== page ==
rmc28: Rachel smiling against background of trees, with newly-cut short hair (Default)
[personal profile] rmc28
Last week, Mark Pack posted an interesting graph showing the percentage of the UK's wealth going to the top 1% over the last century. It shows a clear upturn in that share from 1979, but nothing in 1997. Unfortunately it stops in 2000, and I'd really like to see what if any difference was made when Labour stopped sticking to Conservative spending plans after 2001.

Also in that post, Mark reminded me of research he discussed earlier in the year indicating that the richer you are, the less rich you estimate yourself to be. I remember Terry Pratchett talking about this once, about how the gradient of richness went up so steeply that even as a multimillionaire, there were people who made you feel poor. It was too easy to look up the slope at the person above, than remind oneself of all the people below.

"Most people would describe a dollar millionaire as rich, yet many millionaires would disagree. They do not compare themselves with teachers or shop assistants but with the other parents at their children’s private schools." - from an Economist special report on the global super-rich.

The IFS has produced a handy tool: Where do you fit in? which allows those in Great Britain to find out how relatively rich or poor they are compared to the rest of the country.

When I took this in 2009, I would have put our household (me, Tony & Charles) at about 70% - in fact we were "in the 9th decile", thus rather proving Mark's point. I have been trying hard to change my thinking to accommodate this since then.

I retook the IFS test this year after being reminded by Mark Pack's article. It's been updated with more recent figures, and we are now in the 10th decile, and richer than 96% of the population. We might not feel 'rich' but that has a lot to do with looking up the slope at those richer than us (and no doubt also a lot to do with choosing to buy an oversized house in a housing boom in an expensive part of the country.)

There is a big chunk of me that is squirming about 'boasting' about being rich here. I'm deeply uncomfortable 'flashing my cash'. But I think rich people not realising how exceptional they are is pernicious, especially when it comes to their reactions to suggested changes in tax and benefits.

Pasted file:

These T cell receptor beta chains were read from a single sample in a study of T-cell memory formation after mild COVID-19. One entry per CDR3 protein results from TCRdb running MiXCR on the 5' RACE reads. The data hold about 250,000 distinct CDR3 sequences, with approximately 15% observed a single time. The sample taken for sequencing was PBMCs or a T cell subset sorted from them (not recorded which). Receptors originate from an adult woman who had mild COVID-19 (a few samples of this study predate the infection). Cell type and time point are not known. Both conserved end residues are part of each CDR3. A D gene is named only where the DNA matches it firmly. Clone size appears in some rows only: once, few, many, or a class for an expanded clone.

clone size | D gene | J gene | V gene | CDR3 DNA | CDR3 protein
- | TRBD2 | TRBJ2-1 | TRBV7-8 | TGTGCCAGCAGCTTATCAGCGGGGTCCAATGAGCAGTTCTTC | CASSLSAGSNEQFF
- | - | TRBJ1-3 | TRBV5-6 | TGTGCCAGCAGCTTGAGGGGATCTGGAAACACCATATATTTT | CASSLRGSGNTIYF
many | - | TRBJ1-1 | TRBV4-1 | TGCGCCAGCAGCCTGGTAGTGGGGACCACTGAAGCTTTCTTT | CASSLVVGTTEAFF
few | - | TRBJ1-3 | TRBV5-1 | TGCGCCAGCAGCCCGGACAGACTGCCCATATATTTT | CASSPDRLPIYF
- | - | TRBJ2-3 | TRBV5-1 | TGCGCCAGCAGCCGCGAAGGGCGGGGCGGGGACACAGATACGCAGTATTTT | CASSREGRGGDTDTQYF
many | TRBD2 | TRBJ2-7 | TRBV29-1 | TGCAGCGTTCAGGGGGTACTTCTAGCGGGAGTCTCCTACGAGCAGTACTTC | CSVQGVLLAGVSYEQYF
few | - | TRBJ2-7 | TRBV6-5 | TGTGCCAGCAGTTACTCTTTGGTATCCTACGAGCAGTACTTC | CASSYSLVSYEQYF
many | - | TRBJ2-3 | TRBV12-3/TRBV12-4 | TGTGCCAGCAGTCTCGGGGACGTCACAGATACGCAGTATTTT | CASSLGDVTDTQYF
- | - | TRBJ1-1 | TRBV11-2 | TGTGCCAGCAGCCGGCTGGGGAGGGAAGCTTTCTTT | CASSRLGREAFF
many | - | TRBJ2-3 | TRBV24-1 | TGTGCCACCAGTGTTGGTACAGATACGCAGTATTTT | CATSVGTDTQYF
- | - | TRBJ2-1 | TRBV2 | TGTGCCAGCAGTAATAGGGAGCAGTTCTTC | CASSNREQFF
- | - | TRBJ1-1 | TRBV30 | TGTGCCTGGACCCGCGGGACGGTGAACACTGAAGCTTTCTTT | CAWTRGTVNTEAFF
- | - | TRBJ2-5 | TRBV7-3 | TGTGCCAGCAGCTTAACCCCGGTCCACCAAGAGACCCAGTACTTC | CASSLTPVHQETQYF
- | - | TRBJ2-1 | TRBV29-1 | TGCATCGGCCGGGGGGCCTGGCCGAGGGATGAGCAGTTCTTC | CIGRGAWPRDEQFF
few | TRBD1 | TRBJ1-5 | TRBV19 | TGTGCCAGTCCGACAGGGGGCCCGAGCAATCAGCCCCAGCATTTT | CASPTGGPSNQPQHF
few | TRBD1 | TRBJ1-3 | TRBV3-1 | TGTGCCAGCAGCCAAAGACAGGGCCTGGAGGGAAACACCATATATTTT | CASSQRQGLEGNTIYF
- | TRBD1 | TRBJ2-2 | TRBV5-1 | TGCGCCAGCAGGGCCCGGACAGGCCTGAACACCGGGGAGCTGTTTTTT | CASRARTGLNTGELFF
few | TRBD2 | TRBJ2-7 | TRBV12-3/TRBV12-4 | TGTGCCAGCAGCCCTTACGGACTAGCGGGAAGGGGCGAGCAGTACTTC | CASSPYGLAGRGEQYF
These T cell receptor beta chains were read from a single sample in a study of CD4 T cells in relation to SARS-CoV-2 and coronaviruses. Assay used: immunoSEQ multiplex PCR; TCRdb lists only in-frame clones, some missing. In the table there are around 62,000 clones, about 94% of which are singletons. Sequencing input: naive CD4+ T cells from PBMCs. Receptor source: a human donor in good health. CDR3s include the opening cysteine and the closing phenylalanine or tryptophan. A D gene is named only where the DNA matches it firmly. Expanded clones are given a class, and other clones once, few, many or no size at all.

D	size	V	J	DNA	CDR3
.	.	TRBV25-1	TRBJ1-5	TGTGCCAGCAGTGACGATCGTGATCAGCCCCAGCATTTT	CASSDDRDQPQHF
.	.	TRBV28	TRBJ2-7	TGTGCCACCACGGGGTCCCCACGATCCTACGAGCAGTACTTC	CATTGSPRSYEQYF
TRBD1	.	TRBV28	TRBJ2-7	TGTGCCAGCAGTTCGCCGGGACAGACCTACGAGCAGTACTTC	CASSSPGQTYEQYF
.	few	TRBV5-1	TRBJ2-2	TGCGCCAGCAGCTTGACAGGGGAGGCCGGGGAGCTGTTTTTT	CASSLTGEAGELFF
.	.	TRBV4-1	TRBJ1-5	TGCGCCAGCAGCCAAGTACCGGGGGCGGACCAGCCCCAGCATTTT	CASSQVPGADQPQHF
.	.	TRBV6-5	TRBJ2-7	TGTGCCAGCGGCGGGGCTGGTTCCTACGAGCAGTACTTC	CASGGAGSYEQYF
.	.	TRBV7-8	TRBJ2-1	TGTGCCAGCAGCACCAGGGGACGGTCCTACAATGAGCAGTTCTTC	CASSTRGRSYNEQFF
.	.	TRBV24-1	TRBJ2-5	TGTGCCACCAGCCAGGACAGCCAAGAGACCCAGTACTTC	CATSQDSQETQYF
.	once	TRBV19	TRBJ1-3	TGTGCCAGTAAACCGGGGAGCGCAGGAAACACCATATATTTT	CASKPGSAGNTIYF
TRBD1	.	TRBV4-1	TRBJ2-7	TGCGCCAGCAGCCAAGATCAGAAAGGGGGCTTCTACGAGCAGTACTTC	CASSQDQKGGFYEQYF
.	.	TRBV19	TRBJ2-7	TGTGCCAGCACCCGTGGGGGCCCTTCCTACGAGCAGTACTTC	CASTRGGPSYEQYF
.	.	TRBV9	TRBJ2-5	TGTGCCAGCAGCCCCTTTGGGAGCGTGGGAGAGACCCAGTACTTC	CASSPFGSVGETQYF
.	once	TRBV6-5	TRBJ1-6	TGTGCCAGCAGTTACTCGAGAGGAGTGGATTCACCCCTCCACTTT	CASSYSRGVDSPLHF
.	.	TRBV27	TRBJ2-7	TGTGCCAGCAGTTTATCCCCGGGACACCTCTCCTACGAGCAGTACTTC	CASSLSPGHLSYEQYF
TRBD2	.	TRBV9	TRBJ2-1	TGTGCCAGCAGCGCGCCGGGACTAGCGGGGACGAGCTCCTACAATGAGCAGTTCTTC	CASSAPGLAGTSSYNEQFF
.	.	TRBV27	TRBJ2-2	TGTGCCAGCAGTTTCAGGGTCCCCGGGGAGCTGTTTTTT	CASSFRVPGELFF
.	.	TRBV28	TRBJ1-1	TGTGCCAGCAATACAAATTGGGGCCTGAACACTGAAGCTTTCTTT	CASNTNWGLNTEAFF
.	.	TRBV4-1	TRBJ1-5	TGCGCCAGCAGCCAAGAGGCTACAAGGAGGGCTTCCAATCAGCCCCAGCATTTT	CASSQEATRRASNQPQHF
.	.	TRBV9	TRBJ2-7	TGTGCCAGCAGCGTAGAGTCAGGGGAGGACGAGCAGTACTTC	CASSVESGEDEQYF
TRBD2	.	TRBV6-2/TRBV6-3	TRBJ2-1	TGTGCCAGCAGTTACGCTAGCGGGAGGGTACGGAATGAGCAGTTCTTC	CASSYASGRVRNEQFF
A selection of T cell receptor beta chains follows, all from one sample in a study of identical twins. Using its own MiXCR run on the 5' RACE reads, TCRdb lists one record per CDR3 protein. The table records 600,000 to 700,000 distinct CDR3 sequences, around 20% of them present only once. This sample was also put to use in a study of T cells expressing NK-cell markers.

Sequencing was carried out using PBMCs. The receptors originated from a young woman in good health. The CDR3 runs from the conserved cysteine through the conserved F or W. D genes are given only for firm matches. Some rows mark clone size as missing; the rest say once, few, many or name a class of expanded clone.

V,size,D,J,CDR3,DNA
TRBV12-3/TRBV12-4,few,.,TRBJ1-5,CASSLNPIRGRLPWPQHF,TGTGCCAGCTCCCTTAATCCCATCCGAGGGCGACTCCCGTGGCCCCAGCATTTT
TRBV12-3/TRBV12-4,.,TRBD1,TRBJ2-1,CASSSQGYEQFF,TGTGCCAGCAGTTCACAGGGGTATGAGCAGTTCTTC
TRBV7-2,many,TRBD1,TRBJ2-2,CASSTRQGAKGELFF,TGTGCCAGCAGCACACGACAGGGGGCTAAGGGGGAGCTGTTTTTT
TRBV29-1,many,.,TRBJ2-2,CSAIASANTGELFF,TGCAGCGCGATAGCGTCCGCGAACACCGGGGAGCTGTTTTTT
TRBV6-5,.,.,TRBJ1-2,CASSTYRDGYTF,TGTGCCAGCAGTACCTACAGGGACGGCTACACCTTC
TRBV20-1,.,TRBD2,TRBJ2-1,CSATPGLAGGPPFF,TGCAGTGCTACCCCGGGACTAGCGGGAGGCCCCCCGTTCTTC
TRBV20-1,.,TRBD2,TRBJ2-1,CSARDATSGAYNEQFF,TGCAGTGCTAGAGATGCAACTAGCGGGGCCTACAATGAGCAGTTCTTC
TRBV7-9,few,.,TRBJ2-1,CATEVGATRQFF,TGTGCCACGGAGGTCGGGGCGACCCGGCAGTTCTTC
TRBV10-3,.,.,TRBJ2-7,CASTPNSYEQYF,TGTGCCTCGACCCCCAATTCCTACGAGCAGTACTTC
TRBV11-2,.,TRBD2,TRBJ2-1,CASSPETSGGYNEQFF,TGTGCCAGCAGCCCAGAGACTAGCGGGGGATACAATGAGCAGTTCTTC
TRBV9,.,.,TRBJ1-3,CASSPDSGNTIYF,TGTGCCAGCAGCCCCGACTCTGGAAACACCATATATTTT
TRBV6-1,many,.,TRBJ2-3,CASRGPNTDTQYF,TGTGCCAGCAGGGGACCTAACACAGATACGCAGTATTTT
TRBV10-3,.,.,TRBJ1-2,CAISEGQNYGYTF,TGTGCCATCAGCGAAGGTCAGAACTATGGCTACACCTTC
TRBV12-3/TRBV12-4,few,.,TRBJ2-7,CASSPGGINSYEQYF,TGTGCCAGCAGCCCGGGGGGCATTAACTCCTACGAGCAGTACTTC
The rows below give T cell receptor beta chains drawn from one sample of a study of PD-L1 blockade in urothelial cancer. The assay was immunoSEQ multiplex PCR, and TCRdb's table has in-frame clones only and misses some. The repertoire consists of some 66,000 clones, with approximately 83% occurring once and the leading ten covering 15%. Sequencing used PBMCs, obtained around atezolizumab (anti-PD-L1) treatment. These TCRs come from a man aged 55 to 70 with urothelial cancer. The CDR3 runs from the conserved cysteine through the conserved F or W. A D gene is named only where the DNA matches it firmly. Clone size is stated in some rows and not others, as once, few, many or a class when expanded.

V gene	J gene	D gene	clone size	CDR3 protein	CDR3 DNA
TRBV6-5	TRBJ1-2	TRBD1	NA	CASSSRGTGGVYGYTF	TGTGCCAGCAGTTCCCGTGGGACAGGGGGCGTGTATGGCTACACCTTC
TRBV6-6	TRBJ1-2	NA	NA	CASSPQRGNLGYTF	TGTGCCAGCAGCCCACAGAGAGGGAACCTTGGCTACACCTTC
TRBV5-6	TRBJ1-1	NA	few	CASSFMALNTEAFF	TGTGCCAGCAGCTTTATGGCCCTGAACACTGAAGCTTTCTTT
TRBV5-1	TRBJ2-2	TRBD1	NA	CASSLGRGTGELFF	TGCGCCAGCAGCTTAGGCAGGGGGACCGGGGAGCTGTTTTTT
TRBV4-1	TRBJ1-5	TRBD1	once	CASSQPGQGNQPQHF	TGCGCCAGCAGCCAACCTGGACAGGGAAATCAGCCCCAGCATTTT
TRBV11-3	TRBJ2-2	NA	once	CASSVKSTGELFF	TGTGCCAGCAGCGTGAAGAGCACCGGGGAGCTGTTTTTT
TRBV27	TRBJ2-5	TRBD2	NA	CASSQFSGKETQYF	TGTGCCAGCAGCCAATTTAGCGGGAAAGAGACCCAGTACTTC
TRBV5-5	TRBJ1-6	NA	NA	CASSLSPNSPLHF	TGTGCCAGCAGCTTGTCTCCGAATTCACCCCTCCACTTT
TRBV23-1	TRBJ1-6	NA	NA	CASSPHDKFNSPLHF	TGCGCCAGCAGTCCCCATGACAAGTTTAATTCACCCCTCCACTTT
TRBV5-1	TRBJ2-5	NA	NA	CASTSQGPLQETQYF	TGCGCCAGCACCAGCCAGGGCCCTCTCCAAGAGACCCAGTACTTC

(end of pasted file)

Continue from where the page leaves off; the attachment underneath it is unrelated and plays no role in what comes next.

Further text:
Date: 2011-12-07 20:26 (UTC)
From: [personal profile] techiebabe
Just done the test. 10th decile for me too, and richer than 96% for us too. "Your income is so high that you lie beyond the far right hand side of the chart."

However, it doesn't feel like that. If Mike lost his job we'd be stuffed as I can't work at the moment. So although we do quite well because of Mike's job, it always feels fragile and vulnerable to me, like it could be pulled out from under us any time.

Date: 2011-12-07 20:30 (UTC)
ailbhe: (Default)
From: [personal profile] ailbhe
I have the memory-of-poverty vulnerability, in spite of being quite filthy rich at the moment. I don't think it goes away however rich one is, though if I ever live in a house with the mortgage fully paid off, I might change my mind. Feeling *financially secure* is only slightly related to being rich, for me.

Date: 2011-12-07 20:31 (UTC)
ailbhe: (Default)
From: [personal profile] ailbhe
Hah, and I did it - we're over 53% only, and I feel filthy rich.

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rmc28: Rachel smiling against background of trees, with newly-cut short hair (Default)
Rachel Coleman

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